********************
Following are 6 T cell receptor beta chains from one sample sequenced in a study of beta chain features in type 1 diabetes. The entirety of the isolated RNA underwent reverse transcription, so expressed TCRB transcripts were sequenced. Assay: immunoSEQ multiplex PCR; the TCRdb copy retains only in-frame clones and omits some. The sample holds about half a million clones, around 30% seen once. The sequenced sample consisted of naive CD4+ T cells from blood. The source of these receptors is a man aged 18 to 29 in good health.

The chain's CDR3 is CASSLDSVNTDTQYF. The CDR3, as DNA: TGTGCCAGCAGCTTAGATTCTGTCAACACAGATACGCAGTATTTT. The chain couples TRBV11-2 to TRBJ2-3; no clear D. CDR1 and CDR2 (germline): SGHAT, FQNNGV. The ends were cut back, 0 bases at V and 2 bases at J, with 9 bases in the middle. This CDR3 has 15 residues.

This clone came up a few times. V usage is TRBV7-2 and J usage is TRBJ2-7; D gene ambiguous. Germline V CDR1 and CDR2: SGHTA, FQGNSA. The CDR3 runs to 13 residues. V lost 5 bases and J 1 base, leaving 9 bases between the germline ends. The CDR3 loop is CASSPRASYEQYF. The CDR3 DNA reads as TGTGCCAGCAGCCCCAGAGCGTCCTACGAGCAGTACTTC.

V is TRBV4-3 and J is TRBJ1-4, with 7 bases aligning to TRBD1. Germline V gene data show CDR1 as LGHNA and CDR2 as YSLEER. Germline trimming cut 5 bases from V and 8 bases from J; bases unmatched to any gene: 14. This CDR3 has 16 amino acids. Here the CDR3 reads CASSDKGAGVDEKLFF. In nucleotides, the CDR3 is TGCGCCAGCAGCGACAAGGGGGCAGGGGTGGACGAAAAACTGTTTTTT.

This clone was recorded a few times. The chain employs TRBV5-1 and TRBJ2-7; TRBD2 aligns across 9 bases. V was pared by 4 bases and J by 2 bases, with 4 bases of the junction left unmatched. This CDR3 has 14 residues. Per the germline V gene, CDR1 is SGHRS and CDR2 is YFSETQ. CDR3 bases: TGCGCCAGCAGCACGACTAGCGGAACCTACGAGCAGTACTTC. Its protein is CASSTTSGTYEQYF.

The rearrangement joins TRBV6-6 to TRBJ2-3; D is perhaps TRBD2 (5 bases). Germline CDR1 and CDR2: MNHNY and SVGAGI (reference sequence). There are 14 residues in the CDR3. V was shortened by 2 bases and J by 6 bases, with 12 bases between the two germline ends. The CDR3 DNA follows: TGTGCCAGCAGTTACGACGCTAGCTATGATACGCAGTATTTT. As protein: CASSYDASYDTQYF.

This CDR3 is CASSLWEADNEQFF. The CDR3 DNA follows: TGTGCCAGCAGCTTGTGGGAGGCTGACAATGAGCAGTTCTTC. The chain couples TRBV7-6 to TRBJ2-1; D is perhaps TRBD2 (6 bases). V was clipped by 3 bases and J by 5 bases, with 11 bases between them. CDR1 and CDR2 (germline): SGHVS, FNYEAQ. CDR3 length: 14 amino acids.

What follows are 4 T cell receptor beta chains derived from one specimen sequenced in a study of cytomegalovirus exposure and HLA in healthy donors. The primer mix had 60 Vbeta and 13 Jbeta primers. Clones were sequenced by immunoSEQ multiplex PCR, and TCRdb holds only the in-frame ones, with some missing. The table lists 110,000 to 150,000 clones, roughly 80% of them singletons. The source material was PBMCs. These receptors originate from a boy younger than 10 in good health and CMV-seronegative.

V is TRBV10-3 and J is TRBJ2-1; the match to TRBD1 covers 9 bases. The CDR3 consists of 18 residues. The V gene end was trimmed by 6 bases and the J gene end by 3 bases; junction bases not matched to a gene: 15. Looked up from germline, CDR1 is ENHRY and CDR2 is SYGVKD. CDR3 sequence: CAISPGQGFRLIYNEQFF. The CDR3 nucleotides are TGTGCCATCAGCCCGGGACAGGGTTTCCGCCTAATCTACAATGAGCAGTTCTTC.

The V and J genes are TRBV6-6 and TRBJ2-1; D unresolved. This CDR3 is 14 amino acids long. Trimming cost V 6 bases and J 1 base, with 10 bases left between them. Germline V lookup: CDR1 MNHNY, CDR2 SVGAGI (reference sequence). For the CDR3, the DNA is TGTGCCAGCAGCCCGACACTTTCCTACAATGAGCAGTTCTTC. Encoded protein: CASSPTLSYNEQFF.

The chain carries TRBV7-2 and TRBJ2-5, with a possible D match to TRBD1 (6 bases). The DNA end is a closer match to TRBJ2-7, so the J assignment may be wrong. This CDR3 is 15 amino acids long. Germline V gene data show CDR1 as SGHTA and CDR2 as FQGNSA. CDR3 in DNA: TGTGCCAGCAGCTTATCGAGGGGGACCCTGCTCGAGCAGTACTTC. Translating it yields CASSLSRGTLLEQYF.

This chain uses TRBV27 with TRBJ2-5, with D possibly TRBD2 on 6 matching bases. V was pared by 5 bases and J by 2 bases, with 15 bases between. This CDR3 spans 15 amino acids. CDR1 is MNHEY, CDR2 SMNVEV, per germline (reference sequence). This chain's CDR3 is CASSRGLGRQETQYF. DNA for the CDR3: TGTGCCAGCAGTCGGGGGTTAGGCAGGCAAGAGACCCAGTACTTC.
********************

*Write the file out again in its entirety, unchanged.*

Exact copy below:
Following are 6 T cell receptor beta chains from one sample sequenced in a study of beta chain features in type 1 diabetes. The entirety of the isolated RNA underwent reverse transcription, so expressed TCRB transcripts were sequenced. Assay: immunoSEQ multiplex PCR; the TCRdb copy retains only in-frame clones and omits some. The sample holds about half a million clones, around 30% seen once. The sequenced sample consisted of naive CD4+ T cells from blood. The source of these receptors is a man aged 18 to 29 in good health.

The chain's CDR3 is CASSLDSVNTDTQYF. The CDR3, as DNA: TGTGCCAGCAGCTTAGATTCTGTCAACACAGATACGCAGTATTTT. The chain couples TRBV11-2 to TRBJ2-3; no clear D. CDR1 and CDR2 (germline): SGHAT, FQNNGV. The ends were cut back, 0 bases at V and 2 bases at J, with 9 bases in the middle. This CDR3 has 15 residues.

This clone came up a few times. V usage is TRBV7-2 and J usage is TRBJ2-7; D gene ambiguous. Germline V CDR1 and CDR2: SGHTA, FQGNSA. The CDR3 runs to 13 residues. V lost 5 bases and J 1 base, leaving 9 bases between the germline ends. The CDR3 loop is CASSPRASYEQYF. The CDR3 DNA reads as TGTGCCAGCAGCCCCAGAGCGTCCTACGAGCAGTACTTC.

V is TRBV4-3 and J is TRBJ1-4, with 7 bases aligning to TRBD1. Germline V gene data show CDR1 as LGHNA and CDR2 as YSLEER. Germline trimming cut 5 bases from V and 8 bases from J; bases unmatched to any gene: 14. This CDR3 has 16 amino acids. Here the CDR3 reads CASSDKGAGVDEKLFF. In nucleotides, the CDR3 is TGCGCCAGCAGCGACAAGGGGGCAGGGGTGGACGAAAAACTGTTTTTT.

This clone was recorded a few times. The chain employs TRBV5-1 and TRBJ2-7; TRBD2 aligns across 9 bases. V was pared by 4 bases and J by 2 bases, with 4 bases of the junction left unmatched. This CDR3 has 14 residues. Per the germline V gene, CDR1 is SGHRS and CDR2 is YFSETQ. CDR3 bases: TGCGCCAGCAGCACGACTAGCGGAACCTACGAGCAGTACTTC. Its protein is CASSTTSGTYEQYF.

The rearrangement joins TRBV6-6 to TRBJ2-3; D is perhaps TRBD2 (5 bases). Germline CDR1 and CDR2: MNHNY and SVGAGI (reference sequence). There are 14 residues in the CDR3. V was shortened by 2 bases and J by 6 bases, with 12 bases between the two germline ends. The CDR3 DNA follows: TGTGCCAGCAGTTACGACGCTAGCTATGATACGCAGTATTTT. As protein: CASSYDASYDTQYF.

This CDR3 is CASSLWEADNEQFF. The CDR3 DNA follows: TGTGCCAGCAGCTTGTGGGAGGCTGACAATGAGCAGTTCTTC. The chain couples TRBV7-6 to TRBJ2-1; D is perhaps TRBD2 (6 bases). V was clipped by 3 bases and J by 5 bases, with 11 bases between them. CDR1 and CDR2 (germline): SGHVS, FNYEAQ. CDR3 length: 14 amino acids.

What follows are 4 T cell receptor beta chains derived from one specimen sequenced in a study of cytomegalovirus exposure and HLA in healthy donors. The primer mix had 60 Vbeta and 13 Jbeta primers. Clones were sequenced by immunoSEQ multiplex PCR, and TCRdb holds only the in-frame ones, with some missing. The table lists 110,000 to 150,000 clones, roughly 80% of them singletons. The source material was PBMCs. These receptors originate from a boy younger than 10 in good health and CMV-seronegative.

V is TRBV10-3 and J is TRBJ2-1; the match to TRBD1 covers 9 bases. The CDR3 consists of 18 residues. The V gene end was trimmed by 6 bases and the J gene end by 3 bases; junction bases not matched to a gene: 15. Looked up from germline, CDR1 is ENHRY and CDR2 is SYGVKD. CDR3 sequence: CAISPGQGFRLIYNEQFF. The CDR3 nucleotides are TGTGCCATCAGCCCGGGACAGGGTTTCCGCCTAATCTACAATGAGCAGTTCTTC.

The V and J genes are TRBV6-6 and TRBJ2-1; D unresolved. This CDR3 is 14 amino acids long. Trimming cost V 6 bases and J 1 base, with 10 bases left between them. Germline V lookup: CDR1 MNHNY, CDR2 SVGAGI (reference sequence). For the CDR3, the DNA is TGTGCCAGCAGCCCGACACTTTCCTACAATGAGCAGTTCTTC. Encoded protein: CASSPTLSYNEQFF.

The chain carries TRBV7-2 and TRBJ2-5, with a possible D match to TRBD1 (6 bases). The DNA end is a closer match to TRBJ2-7, so the J assignment may be wrong. This CDR3 is 15 amino acids long. Germline V gene data show CDR1 as SGHTA and CDR2 as FQGNSA. CDR3 in DNA: TGTGCCAGCAGCTTATCGAGGGGGACCCTGCTCGAGCAGTACTTC. Translating it yields CASSLSRGTLLEQYF.

This chain uses TRBV27 with TRBJ2-5, with D possibly TRBD2 on 6 matching bases. V was pared by 5 bases and J by 2 bases, with 15 bases between. This CDR3 spans 15 amino acids. CDR1 is MNHEY, CDR2 SMNVEV, per germline (reference sequence). This chain's CDR3 is CASSRGLGRQETQYF. DNA for the CDR3: TGTGCCAGCAGTCGGGGGTTAGGCAGGCAAGAGACCCAGTACTTC.